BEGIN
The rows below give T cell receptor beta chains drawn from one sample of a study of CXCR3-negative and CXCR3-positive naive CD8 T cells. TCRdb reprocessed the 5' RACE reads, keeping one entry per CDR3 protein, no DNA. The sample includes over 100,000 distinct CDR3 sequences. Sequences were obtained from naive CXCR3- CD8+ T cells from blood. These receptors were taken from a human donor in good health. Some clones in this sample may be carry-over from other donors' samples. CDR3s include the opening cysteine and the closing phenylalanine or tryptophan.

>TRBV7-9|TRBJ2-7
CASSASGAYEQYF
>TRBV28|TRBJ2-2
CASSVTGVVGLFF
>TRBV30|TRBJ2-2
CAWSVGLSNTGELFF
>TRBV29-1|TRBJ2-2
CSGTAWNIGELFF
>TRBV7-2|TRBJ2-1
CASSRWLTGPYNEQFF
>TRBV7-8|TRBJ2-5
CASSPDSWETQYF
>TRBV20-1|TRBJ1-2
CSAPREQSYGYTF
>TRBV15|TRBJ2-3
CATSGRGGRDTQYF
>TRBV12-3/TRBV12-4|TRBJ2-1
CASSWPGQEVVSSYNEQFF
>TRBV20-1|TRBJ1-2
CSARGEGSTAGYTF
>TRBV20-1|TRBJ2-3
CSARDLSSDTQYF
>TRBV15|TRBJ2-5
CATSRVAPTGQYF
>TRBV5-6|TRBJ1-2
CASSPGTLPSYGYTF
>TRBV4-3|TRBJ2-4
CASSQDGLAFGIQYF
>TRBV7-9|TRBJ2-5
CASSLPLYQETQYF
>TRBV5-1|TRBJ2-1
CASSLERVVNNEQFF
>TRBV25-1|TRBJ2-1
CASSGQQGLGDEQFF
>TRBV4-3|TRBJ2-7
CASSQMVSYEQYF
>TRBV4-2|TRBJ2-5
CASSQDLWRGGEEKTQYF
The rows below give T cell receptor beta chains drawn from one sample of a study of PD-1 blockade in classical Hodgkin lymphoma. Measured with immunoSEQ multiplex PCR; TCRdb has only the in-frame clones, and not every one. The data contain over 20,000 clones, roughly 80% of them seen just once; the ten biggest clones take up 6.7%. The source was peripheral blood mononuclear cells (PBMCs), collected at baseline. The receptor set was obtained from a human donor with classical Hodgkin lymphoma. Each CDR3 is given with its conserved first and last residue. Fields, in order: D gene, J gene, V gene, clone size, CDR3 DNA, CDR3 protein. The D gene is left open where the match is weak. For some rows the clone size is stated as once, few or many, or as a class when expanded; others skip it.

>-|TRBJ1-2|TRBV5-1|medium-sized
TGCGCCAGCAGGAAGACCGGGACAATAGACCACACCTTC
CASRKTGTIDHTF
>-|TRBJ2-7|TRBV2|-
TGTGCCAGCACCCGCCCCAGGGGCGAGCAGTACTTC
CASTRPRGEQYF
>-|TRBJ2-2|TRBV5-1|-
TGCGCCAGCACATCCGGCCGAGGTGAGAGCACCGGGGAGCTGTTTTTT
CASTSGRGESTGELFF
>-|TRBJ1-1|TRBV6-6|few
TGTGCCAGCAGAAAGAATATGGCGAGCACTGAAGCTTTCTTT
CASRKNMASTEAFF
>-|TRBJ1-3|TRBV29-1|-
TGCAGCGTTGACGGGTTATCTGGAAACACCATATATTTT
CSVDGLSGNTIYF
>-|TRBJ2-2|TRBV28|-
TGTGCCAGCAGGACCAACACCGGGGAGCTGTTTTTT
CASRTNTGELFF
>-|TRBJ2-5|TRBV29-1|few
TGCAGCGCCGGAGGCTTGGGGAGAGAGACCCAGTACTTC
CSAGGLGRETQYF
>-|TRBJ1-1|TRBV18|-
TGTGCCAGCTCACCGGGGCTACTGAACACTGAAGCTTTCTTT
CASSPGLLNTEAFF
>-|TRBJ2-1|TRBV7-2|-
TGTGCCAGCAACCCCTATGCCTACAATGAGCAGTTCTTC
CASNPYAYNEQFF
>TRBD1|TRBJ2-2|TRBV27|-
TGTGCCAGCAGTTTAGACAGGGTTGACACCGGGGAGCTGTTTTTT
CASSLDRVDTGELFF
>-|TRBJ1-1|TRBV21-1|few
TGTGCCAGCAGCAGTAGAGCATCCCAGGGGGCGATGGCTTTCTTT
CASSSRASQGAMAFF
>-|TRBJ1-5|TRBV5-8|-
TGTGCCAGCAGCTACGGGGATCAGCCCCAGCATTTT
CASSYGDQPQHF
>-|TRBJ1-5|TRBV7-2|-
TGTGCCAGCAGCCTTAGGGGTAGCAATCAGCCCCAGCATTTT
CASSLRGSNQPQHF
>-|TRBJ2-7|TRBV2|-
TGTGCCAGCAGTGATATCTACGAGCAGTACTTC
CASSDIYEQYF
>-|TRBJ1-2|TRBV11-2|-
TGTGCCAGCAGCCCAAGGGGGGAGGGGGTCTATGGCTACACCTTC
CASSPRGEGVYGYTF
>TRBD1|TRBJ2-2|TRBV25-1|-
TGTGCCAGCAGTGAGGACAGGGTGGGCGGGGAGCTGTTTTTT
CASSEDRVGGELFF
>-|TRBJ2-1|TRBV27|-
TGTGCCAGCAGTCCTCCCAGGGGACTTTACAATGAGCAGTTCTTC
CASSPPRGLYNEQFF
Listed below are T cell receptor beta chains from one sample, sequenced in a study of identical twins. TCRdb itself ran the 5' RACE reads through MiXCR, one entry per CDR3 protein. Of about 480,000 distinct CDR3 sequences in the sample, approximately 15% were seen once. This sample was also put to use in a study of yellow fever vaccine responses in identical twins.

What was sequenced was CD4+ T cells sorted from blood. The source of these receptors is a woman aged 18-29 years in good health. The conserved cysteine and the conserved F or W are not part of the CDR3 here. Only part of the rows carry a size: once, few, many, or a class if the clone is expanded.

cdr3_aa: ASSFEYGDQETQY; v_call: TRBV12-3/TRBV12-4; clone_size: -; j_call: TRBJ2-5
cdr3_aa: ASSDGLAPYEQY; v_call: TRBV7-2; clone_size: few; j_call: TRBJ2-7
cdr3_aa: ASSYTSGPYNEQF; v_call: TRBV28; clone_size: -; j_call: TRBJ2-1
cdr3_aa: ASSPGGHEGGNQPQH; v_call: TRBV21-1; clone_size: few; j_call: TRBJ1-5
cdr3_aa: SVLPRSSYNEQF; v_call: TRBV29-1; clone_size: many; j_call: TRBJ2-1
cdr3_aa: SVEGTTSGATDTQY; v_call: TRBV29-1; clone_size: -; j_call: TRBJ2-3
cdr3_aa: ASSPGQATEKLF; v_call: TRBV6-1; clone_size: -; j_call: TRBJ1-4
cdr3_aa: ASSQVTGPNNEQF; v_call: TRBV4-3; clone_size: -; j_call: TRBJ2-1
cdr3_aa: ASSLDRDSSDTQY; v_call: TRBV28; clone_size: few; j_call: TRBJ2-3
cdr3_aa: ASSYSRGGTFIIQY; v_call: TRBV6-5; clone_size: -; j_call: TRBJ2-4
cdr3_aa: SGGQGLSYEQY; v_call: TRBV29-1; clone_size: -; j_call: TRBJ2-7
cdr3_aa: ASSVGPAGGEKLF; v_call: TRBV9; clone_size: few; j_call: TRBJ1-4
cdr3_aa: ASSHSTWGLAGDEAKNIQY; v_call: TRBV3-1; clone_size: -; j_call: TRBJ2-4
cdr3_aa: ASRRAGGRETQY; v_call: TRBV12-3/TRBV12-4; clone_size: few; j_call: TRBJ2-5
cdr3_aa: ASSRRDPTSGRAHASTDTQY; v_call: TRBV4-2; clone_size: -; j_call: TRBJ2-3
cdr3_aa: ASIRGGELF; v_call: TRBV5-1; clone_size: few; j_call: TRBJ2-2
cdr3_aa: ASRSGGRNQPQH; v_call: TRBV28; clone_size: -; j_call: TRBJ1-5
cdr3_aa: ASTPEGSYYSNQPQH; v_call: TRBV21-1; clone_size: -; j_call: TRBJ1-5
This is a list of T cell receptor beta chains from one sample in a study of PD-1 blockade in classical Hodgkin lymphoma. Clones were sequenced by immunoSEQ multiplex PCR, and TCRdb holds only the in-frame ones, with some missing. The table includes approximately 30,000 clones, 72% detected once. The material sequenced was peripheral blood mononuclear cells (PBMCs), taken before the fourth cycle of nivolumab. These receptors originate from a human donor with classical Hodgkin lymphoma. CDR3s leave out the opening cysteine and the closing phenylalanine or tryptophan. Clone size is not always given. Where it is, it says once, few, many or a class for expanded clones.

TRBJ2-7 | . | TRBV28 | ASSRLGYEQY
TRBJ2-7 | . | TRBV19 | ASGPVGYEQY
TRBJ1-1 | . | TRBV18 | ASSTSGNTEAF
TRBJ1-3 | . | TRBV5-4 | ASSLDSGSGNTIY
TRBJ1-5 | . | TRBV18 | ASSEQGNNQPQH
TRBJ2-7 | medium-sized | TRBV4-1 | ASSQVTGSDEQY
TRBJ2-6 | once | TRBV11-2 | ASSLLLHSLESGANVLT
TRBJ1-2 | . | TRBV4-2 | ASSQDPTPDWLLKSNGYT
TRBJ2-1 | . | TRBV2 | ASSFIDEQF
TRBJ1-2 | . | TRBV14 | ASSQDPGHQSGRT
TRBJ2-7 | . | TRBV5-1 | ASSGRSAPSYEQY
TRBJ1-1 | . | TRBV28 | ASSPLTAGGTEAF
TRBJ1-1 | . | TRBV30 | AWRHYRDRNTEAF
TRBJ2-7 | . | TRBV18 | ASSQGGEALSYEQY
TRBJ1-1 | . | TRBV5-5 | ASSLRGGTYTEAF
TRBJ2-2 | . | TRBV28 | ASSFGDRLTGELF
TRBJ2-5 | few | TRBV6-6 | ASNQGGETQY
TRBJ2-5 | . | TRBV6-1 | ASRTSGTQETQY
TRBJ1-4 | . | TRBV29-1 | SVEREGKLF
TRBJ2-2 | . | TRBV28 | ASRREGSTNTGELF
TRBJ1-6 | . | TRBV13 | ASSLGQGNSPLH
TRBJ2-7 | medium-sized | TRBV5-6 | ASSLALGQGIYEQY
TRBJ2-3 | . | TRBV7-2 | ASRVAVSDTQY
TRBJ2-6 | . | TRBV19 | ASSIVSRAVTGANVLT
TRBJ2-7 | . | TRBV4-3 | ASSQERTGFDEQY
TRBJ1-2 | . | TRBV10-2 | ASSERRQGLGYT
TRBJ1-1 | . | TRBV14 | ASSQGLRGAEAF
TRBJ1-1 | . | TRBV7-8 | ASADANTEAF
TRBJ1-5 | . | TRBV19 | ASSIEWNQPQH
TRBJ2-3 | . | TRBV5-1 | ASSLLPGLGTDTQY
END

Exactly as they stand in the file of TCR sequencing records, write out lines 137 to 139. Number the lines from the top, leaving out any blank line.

TRBJ2-7 | . | TRBV4-3 | ASSQERTGFDEQY
TRBJ1-2 | . | TRBV10-2 | ASSERRQGLGYT
TRBJ1-1 | . | TRBV14 | ASSQGLRGAEAF